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Title: Ground Motion Response to a ML 4.3 Earthquake Using Co-Located Distributed Acoustic Sensing and Seismometer Arrays

The PoroTomo research team deployed two arrays of seismic sensors in a natural laboratory at Brady Hot Springs, Nevada in March 2016. The 1500 m (length) by 500 m (width) by 400 m (depth) volume of the laboratory overlies a geothermal reservoir. The surface Distributed Acoustic Sensing (DAS) array consisted of 8700 m of fiber-optic cable in a shallow trench, including 340 m in a well. The conventional seismometer array consisted of 238 three- component geophones. The DAS cable was laid out in three parallel zig-zag lines with line segments approximately 100 meters in length and geophones were spaced at approximately 60- meter intervals. Both DAS and conventional geophones recorded continuously over 15 days during which a moderate-sized earthquake with a local magnitude of 4.3 was recorded on March 21, 2016. Its epicenter was approximately 150-km south-southeast of the laboratory. Several DAS line segments with co-located geophone stations were used to compare signal-to-noise (SNR) ratios in both time and frequency domains and to test relationships between DAS and geophone data. The ratios were typically within a factor of five of each other with DAS SNR often greater for P-wave but smaller for S-wave relative to geophone SNR. The SNRs measuredmore » for an earthquake can be better than for active sources, because the earthquake signal contains more low frequency energy and the noise level is also lower at those lower frequencies. Amplitudes of the sum of several DAS strain-rate waveforms matched the finite difference of two geophone waveforms reasonably well, as did the amplitudes of DAS strain waveforms with particle-velocity waveforms recorded by geophones. Similar agreement was found between DAS and geophone observations and synthetic strain seismograms. In conclusion, the combination of good SNR in the seismic frequency band, high-spatial density, large N, and highly accurate time control among individual sensors suggests that DAS arrays have potential to assume a role in earthquake seismology.« less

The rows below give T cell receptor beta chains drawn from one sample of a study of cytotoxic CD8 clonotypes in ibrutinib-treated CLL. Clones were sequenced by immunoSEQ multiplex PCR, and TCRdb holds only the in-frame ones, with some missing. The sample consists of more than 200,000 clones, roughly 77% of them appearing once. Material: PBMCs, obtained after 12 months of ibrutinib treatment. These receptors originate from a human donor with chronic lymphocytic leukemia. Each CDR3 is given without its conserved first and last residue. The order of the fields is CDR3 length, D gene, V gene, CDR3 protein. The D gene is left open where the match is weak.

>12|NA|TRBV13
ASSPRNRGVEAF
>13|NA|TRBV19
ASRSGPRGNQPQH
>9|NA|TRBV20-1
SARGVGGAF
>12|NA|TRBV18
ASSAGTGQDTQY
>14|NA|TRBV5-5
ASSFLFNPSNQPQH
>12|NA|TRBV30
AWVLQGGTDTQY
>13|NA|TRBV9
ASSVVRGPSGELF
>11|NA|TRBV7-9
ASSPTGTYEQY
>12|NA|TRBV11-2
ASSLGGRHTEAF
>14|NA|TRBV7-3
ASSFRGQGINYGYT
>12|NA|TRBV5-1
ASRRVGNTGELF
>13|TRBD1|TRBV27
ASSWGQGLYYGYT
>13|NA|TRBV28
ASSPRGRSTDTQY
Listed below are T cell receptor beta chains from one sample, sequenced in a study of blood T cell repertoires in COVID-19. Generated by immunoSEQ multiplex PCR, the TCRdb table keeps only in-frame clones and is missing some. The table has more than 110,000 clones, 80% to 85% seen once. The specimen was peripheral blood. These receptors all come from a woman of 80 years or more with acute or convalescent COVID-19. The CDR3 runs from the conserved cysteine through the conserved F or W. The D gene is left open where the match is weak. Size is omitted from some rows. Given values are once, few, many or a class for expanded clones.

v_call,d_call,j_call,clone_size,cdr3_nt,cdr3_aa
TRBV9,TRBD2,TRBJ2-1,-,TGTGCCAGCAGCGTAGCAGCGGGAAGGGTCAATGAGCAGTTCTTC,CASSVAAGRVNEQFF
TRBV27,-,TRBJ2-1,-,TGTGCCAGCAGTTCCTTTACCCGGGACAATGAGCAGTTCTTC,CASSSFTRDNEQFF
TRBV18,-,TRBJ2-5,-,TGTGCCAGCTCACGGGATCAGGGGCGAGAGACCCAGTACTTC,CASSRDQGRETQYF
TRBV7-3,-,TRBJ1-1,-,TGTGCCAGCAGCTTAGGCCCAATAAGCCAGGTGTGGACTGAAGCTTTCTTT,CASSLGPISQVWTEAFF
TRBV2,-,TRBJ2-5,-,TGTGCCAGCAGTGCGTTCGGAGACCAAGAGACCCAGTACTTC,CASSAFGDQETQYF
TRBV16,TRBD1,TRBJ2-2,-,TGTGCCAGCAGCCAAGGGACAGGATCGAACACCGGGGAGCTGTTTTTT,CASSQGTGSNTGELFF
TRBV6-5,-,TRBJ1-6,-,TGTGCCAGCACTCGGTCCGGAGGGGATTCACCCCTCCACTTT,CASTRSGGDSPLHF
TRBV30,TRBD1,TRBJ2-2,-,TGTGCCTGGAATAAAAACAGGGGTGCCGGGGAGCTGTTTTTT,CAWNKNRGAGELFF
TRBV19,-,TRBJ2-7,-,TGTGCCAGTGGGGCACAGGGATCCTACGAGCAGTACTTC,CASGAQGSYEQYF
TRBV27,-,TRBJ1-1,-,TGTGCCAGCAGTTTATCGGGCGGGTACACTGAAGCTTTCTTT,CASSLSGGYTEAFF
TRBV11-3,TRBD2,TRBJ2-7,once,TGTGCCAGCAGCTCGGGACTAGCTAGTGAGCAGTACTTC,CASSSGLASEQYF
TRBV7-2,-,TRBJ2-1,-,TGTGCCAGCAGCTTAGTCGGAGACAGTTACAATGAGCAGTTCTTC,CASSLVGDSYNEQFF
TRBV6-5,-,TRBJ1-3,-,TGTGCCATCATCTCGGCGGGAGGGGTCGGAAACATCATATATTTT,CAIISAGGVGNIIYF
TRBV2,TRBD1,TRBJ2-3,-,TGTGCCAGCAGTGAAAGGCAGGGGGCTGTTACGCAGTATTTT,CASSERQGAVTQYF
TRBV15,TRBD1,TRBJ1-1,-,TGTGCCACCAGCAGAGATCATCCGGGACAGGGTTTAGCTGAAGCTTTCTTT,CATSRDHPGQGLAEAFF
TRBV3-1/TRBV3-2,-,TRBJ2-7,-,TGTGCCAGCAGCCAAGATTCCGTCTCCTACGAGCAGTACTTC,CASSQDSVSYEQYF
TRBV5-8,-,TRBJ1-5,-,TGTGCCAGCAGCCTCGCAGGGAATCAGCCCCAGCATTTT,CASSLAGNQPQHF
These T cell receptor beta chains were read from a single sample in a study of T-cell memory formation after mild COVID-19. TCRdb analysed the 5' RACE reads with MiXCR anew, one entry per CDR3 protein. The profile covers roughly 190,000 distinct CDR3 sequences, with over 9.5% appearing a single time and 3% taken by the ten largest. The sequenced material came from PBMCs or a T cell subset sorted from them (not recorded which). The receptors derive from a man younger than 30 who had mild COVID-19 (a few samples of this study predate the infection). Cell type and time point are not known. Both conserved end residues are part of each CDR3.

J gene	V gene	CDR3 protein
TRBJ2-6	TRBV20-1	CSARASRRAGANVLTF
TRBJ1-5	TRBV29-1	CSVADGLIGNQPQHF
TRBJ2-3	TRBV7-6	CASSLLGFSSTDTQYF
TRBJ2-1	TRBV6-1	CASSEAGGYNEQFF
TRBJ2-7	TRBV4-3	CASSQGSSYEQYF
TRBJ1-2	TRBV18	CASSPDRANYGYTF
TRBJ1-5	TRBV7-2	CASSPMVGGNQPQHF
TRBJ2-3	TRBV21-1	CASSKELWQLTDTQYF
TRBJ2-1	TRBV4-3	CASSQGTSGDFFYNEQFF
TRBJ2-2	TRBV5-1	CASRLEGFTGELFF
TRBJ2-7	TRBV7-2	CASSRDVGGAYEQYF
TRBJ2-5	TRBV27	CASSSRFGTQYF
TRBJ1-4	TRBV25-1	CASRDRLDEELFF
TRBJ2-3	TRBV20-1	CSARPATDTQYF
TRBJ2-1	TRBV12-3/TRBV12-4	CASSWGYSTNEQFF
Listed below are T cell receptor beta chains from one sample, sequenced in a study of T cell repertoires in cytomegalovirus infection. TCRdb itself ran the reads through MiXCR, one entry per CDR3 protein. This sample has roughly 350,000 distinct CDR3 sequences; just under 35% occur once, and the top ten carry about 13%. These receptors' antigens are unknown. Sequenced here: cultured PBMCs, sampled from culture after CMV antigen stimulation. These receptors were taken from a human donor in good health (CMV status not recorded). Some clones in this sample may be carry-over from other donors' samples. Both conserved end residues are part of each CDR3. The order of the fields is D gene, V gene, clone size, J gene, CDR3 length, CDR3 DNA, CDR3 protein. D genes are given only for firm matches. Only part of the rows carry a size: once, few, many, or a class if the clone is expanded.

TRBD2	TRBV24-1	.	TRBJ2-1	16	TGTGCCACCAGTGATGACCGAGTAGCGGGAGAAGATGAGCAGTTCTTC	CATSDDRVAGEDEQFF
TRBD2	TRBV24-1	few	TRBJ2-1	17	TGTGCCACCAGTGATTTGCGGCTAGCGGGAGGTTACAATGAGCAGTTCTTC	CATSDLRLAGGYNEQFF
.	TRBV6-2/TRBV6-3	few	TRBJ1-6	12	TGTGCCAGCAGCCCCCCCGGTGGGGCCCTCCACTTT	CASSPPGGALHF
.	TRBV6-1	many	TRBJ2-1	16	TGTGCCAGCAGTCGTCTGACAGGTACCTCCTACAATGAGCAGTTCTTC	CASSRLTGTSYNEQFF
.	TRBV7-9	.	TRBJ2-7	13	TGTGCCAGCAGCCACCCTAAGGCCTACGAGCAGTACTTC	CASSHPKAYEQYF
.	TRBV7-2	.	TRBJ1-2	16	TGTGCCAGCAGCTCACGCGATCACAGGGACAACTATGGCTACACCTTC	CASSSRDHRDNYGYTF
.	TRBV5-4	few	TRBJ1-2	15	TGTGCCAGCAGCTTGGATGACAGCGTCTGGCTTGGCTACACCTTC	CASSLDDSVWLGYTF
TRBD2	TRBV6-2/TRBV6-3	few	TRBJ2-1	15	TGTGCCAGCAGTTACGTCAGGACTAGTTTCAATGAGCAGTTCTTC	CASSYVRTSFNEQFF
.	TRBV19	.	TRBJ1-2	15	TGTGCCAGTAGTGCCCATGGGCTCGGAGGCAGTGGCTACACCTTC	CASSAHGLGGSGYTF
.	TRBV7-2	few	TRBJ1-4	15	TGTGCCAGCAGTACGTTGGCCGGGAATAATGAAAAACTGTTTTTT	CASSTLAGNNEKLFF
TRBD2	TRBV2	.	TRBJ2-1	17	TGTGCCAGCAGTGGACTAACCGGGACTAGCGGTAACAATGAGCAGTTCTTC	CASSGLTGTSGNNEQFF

ORCiD logo [1] ;  [2] ;  [3] ;  [4] ;  [1] ;  [1] ;  [5]
  1. Univ. of Wisconsin, Madison, WI (United States). Dept. of Geoscience
  2. Univ. of Wisconsin, Madison, WI (United States). Dept. of Geoscience; Chinese Academy of Sciences, Wuhan (China). State Key Lab. of Geodesy and Earth's Dynamics and Inst. of Geodesy and Geophysics
  3. Silixa Ltd., Hertfordshire (United Kingdom); Massachusetts Inst. of Technology (MIT), Cambridge, MA (United States). Earth Resource Lab.
  4. Univ. of Wisconsin, Madison, WI (United States). Geological Engineering and Dept. of Civil and Environmental Engineering
  5. Lawrence Livermore National Lab. (LLNL), Livermore, CA (United States). Atmospheric, Earth, and Energy Division
Publication Date:
Grant/Contract Number:
EE0006760; AC52-07NA27344R
Accepted Manuscript
Journal Name:
Geophysical Journal International
Additional Journal Information:
Journal Volume: none; Journal Issue: none; Journal ID: ISSN 0956-540X
Oxford University Press
Research Org:
Univ. of Wisconsin, Madison, WI (United States); Lawrence Berkeley National Lab. (LBNL), Berkeley, CA (United States)
Sponsoring Org:
USDOE Office of Energy Efficiency and Renewable Energy (EERE), Geothermal Technologies Office (EE-4G); Univ. of Utah, Salt Lake City, UT (United States); Univ. of Oregon, Eugene, OR (United States); Univ. of Texas, El Paso, TX (United States); Silixa Ltd., Hertfordshire (United Kingdom); Ormat Technologies Inc., Reno, NV (United States); Chinese Academy of Sciences
Country of Publication:
United States
15 GEOTHERMAL ENERGY; 47 OTHER INSTRUMENTATION; Distributed Acoustic Sensing (DAS); ground motion; strain; particle velocity; 60 signal-to-noise ratio; earthquake seismology
OSTI Identifier: